The digital world loves an acronym. If you’re not totally immersed in it, it can be quite confusing and literally sound like a completely different language.
For those new to digital or, alternatively, those who just want to know…let the F3 digital team guide you through a few of the most commonly used digital acronyms and what they stand for…
CMS – Content Management System… a website platform that allows non-developers to easily create, modify or edit the website’s content
CSS – Cascading Style Sheets…one of two core technologies for building web pages. CSS provides the language to create the visual layouts including graphics and fonts for a webpage
HTML – HyperText Mark-up Language…the other core technology for building web pages. HTML provides the language to create the structure of a web page
HTTP – HyperText Transfer Protocol…the language used for information to be passed between web servers and browsers e.g. when you enter a URL in your browser this sends a HTTP command to the web server asking it to fetch and display the correct web page
HTTPS – HyperText Transfer Protocol Secure…as above (HTTP) but allows for secure communications over a computer network e.g. when accessing a HTTPS web site, all communication between your web browser and that particular web site is encrypted. If anyone manages to intercept the message, all they will see is gibberish.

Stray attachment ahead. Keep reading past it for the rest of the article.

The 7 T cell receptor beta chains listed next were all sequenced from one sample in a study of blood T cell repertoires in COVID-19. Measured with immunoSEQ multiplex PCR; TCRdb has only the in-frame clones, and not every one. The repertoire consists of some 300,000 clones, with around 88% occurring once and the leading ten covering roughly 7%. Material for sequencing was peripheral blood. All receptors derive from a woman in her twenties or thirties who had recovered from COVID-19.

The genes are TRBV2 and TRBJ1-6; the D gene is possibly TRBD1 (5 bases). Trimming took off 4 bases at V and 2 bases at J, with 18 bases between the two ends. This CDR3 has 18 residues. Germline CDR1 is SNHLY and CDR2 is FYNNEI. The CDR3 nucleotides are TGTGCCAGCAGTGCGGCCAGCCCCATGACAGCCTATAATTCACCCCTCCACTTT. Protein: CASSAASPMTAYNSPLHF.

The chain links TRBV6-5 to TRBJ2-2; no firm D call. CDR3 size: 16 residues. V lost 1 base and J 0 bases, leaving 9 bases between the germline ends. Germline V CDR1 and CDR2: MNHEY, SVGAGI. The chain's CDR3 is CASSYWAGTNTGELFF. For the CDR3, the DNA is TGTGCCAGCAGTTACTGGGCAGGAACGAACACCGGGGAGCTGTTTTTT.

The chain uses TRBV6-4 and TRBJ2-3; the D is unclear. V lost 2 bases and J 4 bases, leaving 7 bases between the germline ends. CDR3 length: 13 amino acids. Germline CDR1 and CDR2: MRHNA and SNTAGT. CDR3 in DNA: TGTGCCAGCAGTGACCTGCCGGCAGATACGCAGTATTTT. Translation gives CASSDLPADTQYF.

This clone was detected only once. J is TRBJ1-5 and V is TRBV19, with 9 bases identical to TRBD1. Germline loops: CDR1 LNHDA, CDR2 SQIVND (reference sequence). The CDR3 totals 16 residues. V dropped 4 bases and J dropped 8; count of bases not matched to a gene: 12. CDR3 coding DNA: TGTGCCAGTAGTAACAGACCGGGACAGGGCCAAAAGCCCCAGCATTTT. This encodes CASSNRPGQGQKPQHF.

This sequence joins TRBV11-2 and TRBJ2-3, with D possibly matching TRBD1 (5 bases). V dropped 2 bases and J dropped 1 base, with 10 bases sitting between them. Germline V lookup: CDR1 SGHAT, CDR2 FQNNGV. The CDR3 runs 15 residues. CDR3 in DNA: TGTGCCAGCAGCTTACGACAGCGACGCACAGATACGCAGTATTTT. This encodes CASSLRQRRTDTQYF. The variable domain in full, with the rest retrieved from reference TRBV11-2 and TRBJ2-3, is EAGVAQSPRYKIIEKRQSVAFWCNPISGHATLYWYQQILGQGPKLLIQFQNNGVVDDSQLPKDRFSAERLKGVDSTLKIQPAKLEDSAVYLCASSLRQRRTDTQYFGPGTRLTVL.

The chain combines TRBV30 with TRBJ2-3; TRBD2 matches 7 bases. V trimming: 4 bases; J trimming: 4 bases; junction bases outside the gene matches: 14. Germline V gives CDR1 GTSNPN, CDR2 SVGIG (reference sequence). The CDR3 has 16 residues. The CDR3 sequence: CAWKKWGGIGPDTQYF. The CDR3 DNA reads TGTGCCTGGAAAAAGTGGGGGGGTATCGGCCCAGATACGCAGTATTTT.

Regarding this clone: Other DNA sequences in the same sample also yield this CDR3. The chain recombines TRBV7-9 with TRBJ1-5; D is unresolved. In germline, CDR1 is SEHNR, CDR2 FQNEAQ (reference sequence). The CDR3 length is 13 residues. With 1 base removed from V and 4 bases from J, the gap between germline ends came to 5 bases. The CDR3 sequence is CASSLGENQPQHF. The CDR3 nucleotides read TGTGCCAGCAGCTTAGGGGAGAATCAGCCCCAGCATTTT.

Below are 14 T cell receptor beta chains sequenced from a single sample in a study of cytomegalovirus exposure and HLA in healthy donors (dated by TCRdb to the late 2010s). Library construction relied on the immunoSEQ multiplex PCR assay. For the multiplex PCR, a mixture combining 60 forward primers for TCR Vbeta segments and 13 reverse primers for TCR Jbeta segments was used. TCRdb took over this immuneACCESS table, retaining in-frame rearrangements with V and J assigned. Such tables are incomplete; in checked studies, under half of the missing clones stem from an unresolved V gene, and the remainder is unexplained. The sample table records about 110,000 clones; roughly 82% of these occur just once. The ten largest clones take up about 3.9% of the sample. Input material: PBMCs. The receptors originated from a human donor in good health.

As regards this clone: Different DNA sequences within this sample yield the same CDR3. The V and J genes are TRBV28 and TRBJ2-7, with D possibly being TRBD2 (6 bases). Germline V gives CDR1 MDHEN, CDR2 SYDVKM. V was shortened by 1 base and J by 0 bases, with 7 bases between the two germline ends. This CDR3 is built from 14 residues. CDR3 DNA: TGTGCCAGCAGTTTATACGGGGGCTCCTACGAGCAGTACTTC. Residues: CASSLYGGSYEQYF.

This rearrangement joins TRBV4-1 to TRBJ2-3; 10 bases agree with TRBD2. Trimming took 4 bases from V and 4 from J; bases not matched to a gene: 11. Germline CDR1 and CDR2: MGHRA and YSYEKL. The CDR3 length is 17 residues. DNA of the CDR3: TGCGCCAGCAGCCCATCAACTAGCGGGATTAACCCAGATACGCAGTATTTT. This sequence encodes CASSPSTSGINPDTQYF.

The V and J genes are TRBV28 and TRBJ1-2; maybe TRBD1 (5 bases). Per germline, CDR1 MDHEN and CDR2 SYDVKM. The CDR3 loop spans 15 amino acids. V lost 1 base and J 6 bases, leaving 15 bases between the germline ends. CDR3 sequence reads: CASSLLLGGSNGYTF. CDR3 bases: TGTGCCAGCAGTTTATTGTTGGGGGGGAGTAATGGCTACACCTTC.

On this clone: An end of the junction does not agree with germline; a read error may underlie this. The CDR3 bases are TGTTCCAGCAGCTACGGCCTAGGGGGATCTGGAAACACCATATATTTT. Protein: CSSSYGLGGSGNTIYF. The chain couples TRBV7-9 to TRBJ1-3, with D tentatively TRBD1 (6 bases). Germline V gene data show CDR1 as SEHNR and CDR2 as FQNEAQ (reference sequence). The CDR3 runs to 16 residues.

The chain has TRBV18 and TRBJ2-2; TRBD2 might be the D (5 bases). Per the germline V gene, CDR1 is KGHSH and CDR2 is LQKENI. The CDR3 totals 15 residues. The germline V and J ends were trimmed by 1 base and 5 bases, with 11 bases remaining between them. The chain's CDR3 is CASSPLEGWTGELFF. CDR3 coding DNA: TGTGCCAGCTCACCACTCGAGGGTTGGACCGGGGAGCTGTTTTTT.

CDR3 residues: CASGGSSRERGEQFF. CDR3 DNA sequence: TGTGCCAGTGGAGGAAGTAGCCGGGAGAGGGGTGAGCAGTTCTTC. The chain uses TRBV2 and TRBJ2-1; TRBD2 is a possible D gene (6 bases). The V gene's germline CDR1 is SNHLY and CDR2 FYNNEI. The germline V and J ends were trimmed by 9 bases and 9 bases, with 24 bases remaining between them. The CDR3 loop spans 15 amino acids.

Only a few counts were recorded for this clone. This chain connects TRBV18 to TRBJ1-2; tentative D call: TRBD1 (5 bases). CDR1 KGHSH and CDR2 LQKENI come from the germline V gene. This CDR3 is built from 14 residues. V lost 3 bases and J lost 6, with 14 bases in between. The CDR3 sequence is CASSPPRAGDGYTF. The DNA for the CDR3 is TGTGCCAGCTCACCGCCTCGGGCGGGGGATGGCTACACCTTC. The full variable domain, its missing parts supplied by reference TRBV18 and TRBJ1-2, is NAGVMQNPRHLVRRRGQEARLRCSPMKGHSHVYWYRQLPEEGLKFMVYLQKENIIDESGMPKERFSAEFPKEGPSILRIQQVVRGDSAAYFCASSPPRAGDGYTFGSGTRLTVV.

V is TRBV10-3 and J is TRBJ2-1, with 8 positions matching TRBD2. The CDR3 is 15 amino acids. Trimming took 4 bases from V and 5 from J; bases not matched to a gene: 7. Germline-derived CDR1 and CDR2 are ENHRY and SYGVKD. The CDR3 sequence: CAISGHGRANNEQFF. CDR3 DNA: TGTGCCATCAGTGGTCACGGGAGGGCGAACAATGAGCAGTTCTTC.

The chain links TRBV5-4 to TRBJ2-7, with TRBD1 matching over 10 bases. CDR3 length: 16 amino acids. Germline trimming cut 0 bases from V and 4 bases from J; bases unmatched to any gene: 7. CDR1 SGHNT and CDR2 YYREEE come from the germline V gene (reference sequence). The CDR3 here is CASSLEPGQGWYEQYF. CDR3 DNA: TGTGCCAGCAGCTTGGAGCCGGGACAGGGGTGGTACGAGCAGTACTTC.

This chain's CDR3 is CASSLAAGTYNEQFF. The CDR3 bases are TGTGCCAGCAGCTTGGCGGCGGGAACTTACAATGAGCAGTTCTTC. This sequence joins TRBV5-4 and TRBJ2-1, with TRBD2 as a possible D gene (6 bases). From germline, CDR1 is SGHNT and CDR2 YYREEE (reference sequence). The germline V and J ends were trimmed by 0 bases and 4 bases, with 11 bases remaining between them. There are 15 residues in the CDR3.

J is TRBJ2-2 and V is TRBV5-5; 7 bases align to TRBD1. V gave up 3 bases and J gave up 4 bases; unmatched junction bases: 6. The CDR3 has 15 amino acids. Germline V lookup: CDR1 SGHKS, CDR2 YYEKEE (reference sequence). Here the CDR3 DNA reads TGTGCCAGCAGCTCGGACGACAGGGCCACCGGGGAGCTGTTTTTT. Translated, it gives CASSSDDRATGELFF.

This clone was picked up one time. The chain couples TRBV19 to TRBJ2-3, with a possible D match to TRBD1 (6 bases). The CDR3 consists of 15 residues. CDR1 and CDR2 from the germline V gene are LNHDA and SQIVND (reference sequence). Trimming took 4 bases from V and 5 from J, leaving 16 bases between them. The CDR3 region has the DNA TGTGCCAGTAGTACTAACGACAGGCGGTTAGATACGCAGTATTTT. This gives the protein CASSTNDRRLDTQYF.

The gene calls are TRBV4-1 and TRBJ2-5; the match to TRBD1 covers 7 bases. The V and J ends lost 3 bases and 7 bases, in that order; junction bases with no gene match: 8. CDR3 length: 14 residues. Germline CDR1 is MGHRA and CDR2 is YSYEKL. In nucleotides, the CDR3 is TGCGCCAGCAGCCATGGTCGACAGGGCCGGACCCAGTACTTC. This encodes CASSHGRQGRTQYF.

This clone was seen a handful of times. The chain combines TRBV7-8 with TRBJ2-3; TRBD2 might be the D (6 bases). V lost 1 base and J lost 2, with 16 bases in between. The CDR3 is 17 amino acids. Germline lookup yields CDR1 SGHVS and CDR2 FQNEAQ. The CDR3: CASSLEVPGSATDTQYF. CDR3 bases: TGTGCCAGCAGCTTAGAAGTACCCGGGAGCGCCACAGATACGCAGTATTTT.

FTP – File Transfer Protocol…The language that computers on a TCP/IP network (e.g. the internet) use to transfer files to and from each other.
URL – Uniform Resource Locator… a reference (address) to a resource on the internet e.g. website
UX – User Experience…describes how your website visitors interact with your site
W3C – World Wide Web Consortium…International community established to develop web standards and guidelines aimed at ensuring the long-term growth of the web
WYSIWYG – What You See Is What You Get… an editor within a content management system that allows users to create or edit content in a similar way to using a word processor rather than having to learn HTML code
Sources: itproportal.com, struto.co.uk, techterms.com, w3c.org, webopedia.com, webmonkey.com